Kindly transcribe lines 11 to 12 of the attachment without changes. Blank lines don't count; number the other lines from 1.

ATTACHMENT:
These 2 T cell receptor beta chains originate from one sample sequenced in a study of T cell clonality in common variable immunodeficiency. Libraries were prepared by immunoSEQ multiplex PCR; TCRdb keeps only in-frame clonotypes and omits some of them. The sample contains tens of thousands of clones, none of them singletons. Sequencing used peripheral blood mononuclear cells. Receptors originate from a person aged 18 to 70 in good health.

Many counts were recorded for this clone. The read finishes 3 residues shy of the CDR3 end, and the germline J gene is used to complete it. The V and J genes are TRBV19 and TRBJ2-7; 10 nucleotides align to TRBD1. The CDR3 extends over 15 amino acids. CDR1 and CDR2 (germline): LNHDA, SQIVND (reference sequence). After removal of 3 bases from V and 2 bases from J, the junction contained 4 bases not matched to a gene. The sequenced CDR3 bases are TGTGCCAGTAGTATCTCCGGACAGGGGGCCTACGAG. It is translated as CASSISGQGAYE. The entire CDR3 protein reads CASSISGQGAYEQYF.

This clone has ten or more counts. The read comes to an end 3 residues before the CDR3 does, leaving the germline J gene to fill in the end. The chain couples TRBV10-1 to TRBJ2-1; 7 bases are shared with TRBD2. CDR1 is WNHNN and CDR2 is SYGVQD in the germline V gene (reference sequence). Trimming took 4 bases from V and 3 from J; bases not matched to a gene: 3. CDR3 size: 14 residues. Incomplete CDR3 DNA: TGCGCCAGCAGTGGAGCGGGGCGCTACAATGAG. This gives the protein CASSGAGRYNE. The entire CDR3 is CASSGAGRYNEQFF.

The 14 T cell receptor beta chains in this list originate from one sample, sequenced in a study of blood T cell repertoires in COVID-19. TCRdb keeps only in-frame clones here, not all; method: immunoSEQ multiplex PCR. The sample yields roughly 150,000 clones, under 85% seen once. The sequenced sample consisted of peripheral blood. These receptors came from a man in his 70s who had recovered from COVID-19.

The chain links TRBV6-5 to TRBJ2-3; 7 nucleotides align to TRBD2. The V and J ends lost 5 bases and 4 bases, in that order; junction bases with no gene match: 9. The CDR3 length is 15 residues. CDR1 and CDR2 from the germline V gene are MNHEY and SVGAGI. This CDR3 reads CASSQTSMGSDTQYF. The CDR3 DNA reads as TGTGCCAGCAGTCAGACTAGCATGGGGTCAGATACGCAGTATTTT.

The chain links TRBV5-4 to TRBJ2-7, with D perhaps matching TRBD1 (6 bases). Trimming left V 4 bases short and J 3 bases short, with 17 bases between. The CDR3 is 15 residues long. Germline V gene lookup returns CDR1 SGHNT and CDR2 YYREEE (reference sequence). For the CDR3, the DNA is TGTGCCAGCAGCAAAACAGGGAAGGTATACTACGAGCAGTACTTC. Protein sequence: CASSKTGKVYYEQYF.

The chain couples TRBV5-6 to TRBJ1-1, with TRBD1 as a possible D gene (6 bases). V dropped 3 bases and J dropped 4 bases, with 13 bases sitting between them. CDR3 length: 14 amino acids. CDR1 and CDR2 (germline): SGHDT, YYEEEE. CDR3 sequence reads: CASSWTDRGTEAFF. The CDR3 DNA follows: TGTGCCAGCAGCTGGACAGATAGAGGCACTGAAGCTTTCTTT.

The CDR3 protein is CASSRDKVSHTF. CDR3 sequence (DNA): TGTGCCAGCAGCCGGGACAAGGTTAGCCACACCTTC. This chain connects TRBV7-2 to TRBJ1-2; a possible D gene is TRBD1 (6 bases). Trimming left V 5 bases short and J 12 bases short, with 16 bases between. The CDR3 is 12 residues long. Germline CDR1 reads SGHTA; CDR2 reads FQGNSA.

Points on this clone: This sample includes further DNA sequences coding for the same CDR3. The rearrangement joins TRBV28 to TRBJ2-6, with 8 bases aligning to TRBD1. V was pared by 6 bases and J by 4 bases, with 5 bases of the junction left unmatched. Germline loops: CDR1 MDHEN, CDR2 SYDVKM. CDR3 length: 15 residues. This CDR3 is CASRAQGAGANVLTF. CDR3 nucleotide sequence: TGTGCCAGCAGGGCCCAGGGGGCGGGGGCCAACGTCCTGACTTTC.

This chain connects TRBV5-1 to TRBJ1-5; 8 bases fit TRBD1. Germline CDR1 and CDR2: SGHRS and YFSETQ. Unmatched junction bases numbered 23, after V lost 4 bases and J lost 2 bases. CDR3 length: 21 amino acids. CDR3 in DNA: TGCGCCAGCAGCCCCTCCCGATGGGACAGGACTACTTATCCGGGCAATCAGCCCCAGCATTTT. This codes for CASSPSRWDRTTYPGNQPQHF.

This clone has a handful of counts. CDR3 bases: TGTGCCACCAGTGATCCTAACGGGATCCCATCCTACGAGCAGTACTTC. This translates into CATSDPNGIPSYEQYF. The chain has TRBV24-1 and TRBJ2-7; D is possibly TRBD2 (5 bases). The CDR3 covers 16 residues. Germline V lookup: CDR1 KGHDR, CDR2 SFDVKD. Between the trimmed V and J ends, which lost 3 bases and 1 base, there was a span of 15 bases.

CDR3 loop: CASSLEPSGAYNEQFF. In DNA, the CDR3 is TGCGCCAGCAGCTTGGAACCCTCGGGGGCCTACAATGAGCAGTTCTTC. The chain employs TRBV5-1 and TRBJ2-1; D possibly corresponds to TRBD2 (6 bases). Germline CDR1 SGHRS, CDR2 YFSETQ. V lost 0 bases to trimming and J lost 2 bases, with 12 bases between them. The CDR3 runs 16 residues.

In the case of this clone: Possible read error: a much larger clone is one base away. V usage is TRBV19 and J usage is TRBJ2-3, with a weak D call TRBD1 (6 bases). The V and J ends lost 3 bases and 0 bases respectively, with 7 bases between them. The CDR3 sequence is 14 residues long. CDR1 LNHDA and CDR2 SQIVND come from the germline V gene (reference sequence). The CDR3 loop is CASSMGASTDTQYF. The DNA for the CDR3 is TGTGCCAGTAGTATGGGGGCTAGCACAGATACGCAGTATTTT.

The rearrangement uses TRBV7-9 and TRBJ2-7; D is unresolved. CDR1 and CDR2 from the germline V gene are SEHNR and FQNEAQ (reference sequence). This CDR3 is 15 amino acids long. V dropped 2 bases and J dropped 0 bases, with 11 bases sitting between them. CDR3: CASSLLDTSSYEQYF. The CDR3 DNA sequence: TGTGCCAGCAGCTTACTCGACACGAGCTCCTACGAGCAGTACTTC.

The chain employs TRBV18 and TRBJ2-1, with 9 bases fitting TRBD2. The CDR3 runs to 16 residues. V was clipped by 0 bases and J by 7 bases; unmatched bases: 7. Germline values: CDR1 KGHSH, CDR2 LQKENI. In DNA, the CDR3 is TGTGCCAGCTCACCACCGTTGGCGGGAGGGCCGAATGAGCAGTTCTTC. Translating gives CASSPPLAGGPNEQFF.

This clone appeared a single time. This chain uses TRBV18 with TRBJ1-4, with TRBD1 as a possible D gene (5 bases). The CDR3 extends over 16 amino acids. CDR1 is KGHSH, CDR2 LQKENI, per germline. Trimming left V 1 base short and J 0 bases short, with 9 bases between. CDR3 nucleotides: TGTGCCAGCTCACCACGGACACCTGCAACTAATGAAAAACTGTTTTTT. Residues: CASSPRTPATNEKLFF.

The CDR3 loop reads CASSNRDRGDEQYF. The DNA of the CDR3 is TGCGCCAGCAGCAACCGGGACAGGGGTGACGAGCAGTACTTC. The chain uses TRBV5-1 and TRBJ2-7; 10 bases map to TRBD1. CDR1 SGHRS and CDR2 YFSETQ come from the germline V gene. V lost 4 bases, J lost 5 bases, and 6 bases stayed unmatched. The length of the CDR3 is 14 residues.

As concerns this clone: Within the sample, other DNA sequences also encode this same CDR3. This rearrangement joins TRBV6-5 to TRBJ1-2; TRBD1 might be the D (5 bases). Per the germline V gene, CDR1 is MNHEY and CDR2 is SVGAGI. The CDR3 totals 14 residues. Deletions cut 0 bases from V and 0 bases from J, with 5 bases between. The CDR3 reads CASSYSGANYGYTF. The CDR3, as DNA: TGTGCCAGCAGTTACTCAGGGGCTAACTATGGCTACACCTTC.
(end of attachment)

This clone has a handful of counts. CDR3 bases: TGTGCCACCAGTGATCCTAACGGGATCCCATCCTACGAGCAGTACTTC. This translates into CATSDPNGIPSYEQYF. The chain has TRBV24-1 and TRBJ2-7; D is possibly TRBD2 (5 bases). The CDR3 covers 16 residues. Germline V lookup: CDR1 KGHDR, CDR2 SFDVKD. Between the trimmed V and J ends, which lost 3 bases and 1 base, there was a span of 15 bases.

CDR3 loop: CASSLEPSGAYNEQFF. In DNA, the CDR3 is TGCGCCAGCAGCTTGGAACCCTCGGGGGCCTACAATGAGCAGTTCTTC. The chain employs TRBV5-1 and TRBJ2-1; D possibly corresponds to TRBD2 (6 bases). Germline CDR1 SGHRS, CDR2 YFSETQ. V lost 0 bases to trimming and J lost 2 bases, with 12 bases between them. The CDR3 runs 16 residues.